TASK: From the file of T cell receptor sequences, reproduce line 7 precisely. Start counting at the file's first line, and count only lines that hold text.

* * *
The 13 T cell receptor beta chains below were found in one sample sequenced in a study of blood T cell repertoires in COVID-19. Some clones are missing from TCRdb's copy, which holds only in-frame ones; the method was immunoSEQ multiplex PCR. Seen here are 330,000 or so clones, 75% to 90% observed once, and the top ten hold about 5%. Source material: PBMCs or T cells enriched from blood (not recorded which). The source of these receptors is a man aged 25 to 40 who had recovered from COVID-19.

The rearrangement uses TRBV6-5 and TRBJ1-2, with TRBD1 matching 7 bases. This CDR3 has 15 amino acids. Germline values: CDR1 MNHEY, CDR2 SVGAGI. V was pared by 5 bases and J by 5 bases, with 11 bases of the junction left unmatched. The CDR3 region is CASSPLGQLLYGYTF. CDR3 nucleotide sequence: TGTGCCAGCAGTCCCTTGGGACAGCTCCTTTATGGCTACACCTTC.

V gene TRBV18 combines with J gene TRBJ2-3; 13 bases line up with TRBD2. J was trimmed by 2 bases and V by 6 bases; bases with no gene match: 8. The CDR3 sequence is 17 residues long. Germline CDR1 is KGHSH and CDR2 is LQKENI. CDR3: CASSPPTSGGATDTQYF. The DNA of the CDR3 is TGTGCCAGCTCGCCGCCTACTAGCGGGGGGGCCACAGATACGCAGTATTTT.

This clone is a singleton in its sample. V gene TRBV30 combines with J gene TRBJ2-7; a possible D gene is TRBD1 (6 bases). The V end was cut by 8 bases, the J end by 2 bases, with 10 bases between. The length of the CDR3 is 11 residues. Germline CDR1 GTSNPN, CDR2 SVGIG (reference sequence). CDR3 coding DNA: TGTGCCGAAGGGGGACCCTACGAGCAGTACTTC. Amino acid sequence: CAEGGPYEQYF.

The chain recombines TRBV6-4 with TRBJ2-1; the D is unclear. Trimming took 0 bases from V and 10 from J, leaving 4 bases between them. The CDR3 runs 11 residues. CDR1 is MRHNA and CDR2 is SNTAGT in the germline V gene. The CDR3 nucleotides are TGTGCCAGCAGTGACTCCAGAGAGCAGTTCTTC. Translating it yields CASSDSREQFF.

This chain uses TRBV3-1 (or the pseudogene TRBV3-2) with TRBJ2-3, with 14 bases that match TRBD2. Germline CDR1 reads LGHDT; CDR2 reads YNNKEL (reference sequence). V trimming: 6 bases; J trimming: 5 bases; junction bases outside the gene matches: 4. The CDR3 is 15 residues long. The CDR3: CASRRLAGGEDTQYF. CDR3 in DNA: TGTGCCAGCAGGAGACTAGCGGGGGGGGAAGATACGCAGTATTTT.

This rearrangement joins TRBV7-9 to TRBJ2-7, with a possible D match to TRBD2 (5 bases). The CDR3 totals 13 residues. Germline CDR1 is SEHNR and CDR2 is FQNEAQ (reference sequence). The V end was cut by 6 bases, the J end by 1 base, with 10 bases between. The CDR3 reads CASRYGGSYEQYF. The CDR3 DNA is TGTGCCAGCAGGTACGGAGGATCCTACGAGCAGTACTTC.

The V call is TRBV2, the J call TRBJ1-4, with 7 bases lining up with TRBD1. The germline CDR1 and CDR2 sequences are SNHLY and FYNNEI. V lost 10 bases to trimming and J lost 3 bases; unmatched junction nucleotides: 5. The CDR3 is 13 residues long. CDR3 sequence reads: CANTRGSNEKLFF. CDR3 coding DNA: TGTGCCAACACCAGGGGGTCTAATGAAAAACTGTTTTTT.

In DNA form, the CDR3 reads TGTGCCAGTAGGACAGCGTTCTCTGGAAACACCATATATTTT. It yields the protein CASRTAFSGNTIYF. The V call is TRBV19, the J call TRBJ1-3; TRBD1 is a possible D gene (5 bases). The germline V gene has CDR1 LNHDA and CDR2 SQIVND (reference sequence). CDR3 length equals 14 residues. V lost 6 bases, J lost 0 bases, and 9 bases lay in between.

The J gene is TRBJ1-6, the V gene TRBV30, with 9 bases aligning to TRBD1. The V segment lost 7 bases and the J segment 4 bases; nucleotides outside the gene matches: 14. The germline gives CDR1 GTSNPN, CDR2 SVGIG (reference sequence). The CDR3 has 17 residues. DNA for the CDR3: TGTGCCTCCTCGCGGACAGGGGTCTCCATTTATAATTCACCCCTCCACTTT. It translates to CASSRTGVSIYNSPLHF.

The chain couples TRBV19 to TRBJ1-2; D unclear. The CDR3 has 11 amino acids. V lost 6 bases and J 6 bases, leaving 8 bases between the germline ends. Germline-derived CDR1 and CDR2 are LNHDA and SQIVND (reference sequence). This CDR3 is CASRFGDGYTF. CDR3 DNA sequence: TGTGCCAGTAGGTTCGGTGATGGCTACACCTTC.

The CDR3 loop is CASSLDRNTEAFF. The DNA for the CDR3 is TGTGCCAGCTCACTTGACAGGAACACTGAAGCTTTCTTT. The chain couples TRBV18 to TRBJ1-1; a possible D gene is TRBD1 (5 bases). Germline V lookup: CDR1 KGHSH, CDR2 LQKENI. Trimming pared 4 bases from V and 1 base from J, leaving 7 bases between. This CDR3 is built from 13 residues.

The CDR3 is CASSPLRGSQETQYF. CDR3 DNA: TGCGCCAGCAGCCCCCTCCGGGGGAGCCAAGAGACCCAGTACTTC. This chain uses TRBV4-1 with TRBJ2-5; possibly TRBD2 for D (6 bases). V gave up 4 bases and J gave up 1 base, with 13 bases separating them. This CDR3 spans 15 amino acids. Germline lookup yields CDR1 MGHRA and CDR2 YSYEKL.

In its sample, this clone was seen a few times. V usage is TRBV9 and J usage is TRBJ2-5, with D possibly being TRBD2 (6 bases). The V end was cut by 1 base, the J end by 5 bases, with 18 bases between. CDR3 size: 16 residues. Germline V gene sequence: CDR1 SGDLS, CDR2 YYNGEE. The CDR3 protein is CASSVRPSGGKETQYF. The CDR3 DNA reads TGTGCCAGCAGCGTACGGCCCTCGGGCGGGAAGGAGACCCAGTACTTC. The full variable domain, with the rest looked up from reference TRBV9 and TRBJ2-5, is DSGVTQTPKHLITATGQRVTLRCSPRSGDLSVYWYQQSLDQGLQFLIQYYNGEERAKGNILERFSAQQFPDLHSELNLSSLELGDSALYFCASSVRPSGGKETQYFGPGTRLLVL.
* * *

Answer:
This rearrangement joins TRBV7-9 to TRBJ2-7, with a possible D match to TRBD2 (5 bases). The CDR3 totals 13 residues. Germline CDR1 is SEHNR and CDR2 is FQNEAQ (reference sequence). The V end was cut by 6 bases, the J end by 1 base, with 10 bases between. The CDR3 reads CASRYGGSYEQYF. The CDR3 DNA is TGTGCCAGCAGGTACGGAGGATCCTACGAGCAGTACTTC.